Organizing Democracy Description

My book with Johannes Urpelainen, Organizing Democracy: How International Organizations Assist New Democracies, is out with University of Chicago Press as part of the Chicago Series on International and Domestic Institutions.

Using the Baltic states' accession to NATO as a motivating example (and as a core case), Johannes Urpelainen and I explore the general relationship between democratic transitions and international organization (IO) membership. Exploring this issue through the lens of NATO's post-Cold War expansion is especially salient since some scholars questioned the ability of NATO to adequately support new democracies or even the continued existence of NATO itself.

We claim that leaders of transitional democracies often must draw on the support of new international organizations to provide the public goods and technical expertise needed to consolidate democratic institutions. Our argument is based on leaders in new democracies facing two conundrums.

First, though leaders of newly democratic states need to provide public goods in order to appease an expanded electorate, they lack the domestic institutions, bureacracy, technical expertise, and resources necessary to provide those public goods. Stated simply, they need help organizing their democracy. Leaders join International organizations to acquire the "goodies" necessary to organize their democracy. These "goodies" include resources and technical expertise.

Second, though leaders of new democracies desire membership in international organizations, the existing slate of available IOs might be of little help. Membership to the most lucrative existing IOs, such as NATO, is initially closed. Additionally, many existing IOs might not be well suited to the particular governance problems facing a new democracy. Hence, membership may not be "feasible" or a good "fit."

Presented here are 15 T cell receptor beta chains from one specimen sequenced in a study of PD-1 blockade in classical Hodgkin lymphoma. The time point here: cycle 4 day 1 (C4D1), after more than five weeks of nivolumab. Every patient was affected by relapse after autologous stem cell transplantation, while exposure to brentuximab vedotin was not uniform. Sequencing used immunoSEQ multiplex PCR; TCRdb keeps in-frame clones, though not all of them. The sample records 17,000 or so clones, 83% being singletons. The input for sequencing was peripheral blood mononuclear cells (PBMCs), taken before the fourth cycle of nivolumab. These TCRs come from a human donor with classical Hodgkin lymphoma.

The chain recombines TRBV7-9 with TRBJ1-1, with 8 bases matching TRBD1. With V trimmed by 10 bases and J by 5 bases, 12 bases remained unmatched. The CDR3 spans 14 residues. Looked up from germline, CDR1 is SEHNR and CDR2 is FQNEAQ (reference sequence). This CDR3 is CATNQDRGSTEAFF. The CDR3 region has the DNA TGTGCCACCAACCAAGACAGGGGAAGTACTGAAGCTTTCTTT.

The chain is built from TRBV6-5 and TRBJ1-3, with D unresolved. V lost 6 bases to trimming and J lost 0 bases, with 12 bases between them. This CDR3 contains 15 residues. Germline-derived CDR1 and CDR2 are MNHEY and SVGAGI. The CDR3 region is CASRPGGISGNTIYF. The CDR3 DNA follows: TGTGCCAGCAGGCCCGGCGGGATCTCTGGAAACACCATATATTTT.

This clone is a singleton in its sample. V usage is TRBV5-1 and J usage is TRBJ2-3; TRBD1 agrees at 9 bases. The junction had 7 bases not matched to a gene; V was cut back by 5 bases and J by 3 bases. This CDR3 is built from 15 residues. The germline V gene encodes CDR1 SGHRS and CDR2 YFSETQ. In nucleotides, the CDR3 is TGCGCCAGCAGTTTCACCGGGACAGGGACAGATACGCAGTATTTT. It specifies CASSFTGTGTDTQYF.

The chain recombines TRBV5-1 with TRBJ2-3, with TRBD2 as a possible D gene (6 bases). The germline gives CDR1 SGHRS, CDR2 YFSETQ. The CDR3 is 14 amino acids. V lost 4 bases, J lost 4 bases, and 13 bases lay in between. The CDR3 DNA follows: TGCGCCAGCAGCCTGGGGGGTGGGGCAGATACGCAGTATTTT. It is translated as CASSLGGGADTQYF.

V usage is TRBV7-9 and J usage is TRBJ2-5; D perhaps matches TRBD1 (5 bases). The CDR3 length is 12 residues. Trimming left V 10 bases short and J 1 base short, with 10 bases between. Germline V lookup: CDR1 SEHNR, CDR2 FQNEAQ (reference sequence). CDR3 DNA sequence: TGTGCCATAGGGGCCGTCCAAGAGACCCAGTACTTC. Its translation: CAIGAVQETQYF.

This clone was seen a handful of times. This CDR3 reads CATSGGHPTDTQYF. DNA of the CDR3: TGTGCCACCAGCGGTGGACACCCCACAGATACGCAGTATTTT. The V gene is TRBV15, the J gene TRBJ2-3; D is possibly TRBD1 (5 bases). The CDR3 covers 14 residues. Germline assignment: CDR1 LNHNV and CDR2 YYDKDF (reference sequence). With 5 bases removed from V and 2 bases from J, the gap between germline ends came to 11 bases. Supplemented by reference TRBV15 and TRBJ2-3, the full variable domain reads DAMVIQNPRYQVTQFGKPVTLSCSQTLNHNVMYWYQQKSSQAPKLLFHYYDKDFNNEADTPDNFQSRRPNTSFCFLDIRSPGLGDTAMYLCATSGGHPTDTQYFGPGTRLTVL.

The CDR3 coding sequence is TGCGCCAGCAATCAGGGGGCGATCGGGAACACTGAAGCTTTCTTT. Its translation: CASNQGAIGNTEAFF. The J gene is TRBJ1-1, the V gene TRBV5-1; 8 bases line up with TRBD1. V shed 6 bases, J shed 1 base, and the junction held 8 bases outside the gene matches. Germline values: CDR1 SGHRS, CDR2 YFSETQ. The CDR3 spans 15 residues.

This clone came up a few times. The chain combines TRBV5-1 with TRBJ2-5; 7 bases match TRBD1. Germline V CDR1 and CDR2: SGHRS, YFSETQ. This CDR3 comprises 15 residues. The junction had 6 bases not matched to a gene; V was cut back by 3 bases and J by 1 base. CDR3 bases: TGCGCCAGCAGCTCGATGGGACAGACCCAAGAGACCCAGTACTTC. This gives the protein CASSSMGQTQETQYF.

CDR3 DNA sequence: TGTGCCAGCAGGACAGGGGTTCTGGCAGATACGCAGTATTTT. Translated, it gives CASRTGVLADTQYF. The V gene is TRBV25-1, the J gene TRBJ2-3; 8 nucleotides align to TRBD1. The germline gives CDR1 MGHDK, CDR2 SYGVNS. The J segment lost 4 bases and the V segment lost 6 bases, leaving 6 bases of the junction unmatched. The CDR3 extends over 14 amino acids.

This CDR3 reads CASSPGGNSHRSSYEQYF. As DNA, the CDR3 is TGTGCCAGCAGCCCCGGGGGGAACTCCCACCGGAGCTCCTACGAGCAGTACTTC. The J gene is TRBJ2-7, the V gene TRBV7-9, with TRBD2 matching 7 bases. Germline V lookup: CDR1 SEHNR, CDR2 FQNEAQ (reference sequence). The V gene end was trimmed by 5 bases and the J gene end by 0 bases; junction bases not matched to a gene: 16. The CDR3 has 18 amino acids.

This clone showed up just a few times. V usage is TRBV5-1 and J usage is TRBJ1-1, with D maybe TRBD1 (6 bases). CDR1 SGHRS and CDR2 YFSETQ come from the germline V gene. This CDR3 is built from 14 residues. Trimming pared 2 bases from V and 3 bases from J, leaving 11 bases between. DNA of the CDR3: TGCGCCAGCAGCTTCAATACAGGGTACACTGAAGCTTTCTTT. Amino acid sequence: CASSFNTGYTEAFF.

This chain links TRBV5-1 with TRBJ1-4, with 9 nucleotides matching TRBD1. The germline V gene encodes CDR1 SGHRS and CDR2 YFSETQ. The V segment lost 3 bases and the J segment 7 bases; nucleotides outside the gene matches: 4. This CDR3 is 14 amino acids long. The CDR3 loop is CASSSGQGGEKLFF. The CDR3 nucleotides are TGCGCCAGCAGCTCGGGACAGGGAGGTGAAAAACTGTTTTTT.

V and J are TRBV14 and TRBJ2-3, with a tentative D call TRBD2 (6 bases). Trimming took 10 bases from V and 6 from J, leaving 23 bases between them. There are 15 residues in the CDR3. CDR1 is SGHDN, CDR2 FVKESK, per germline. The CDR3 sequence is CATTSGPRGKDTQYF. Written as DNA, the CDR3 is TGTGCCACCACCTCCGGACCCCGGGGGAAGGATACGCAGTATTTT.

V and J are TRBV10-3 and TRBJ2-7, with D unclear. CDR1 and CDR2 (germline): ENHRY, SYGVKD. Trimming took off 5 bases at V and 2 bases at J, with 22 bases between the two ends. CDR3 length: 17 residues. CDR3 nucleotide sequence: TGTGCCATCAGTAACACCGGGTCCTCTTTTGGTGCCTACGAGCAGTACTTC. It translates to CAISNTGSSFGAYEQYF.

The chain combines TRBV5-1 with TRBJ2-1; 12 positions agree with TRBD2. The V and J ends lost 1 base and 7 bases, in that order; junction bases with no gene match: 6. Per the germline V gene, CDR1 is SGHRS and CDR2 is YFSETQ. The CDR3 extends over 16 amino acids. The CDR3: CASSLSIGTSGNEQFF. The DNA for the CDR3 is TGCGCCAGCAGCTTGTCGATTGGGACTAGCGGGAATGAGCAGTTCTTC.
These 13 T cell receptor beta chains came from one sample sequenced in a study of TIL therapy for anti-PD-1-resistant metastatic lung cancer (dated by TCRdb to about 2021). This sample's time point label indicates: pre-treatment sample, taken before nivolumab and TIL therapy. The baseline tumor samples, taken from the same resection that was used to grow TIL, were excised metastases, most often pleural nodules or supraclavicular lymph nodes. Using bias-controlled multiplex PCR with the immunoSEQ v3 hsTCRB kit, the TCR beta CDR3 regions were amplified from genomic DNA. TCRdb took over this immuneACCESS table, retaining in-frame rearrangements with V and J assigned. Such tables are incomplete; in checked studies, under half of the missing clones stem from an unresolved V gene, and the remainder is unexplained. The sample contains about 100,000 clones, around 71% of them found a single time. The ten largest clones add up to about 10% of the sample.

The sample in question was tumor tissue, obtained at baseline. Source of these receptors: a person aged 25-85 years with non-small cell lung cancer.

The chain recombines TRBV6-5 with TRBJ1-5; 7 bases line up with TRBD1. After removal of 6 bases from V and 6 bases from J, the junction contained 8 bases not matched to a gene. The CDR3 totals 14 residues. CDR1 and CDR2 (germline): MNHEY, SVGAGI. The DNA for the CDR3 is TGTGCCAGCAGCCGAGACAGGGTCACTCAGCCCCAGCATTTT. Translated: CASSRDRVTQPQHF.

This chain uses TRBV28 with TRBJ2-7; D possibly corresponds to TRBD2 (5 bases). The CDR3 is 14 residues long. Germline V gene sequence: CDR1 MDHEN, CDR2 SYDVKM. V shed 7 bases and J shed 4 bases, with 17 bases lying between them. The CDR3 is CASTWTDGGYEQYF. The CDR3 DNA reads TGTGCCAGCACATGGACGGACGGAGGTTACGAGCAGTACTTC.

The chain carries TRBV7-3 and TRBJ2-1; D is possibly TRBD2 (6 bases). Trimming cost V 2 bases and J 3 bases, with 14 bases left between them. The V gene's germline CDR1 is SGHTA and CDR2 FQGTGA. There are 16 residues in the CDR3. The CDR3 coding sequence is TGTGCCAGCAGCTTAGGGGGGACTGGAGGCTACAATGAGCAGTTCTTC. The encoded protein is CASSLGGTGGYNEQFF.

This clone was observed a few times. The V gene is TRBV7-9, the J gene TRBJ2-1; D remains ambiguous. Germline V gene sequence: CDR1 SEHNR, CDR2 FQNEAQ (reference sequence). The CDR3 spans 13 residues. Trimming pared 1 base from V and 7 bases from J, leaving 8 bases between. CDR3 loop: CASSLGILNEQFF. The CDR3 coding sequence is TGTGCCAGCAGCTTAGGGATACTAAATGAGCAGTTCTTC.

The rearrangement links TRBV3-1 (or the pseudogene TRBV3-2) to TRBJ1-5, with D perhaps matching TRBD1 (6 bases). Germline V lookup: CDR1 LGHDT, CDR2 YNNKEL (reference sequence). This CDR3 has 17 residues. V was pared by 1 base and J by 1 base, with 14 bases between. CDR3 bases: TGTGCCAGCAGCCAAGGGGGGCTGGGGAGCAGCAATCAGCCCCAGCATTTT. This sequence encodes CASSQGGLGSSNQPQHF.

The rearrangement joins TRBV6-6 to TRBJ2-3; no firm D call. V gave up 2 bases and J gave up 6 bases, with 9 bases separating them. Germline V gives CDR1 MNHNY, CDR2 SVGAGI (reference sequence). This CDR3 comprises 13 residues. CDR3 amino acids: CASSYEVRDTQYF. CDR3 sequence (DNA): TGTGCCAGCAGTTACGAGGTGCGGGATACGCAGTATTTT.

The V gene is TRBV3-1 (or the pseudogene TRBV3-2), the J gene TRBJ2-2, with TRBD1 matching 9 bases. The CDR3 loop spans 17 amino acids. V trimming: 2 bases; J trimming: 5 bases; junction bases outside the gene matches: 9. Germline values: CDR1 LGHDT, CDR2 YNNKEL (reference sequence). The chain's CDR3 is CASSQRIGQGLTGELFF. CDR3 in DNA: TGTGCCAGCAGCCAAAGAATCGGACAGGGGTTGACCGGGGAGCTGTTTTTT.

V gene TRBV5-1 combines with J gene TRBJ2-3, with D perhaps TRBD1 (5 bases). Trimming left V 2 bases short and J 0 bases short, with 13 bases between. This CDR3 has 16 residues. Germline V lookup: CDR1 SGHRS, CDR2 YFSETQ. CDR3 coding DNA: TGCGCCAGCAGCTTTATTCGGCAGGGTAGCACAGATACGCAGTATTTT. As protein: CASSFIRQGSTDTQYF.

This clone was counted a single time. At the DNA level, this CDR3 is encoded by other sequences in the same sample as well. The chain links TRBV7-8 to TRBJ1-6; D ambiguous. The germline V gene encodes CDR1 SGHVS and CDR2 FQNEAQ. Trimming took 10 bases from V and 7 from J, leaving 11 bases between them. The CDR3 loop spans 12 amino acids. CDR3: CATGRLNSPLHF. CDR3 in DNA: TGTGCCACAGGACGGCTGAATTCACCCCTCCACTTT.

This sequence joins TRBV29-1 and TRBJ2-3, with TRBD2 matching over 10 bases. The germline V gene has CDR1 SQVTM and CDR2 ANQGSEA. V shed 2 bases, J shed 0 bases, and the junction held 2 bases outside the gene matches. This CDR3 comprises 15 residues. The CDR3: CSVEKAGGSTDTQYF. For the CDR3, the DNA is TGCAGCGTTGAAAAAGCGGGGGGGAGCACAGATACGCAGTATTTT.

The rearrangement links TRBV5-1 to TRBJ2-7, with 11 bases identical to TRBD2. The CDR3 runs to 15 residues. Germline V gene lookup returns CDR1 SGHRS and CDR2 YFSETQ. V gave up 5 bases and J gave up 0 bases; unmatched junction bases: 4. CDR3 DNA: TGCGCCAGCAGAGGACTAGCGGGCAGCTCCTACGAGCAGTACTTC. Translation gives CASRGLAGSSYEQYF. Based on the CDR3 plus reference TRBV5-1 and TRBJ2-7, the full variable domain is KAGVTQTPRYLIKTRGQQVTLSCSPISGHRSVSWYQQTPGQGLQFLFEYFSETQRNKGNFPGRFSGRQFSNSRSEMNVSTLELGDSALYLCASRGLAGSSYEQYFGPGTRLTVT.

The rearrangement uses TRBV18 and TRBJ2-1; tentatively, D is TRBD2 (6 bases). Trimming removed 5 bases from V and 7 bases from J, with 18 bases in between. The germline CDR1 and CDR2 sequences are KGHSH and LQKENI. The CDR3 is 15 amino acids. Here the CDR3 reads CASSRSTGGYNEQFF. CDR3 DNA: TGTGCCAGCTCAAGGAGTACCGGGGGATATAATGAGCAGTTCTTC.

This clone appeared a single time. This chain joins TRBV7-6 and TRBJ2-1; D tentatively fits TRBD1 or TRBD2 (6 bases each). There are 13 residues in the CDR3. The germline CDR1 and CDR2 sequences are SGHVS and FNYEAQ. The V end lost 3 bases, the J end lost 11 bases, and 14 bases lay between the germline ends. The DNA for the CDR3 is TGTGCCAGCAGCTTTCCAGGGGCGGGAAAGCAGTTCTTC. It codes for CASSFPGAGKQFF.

How can leaders of new democracies address these two conundrums? We argue that they can craft their own organizations to provide the services most suitable to their specific governance problems. Moreover, while established democracies may prevent the new democracies from joining a lucrative existing IO, established democracies find the creation of new IOs to be a efficient means of supporting the new democracies. With time, the new IOs can also serve as a stepping stone for the democratizing state to gain membership in the existing lucrative IOs.

Our work doesn’t claim that IOs are a panacea: democratic backsliding can still take place. Additionally, there is a possibility that the newly created IOs could eventually become "zombies" that continue to exist on paper but no-longer serve a valuable function to the member states. But during the critical early years of democratization, our work shows that news democracies improve their chances of long term survival if they pursue the strategy of IO creation.

Overall, this book seeks to renew interest in the efficiency gains argument for IO creation. Rather than exploring whether IOs "tie hands" of leaders to reforms, are simply reflections of the balance of power, or are a glue for affecting peaceful relations among states, our research attempts to change the conversation by focusing on the (sometimes mundane) benefits leaders actually hope to acquire from IOs.

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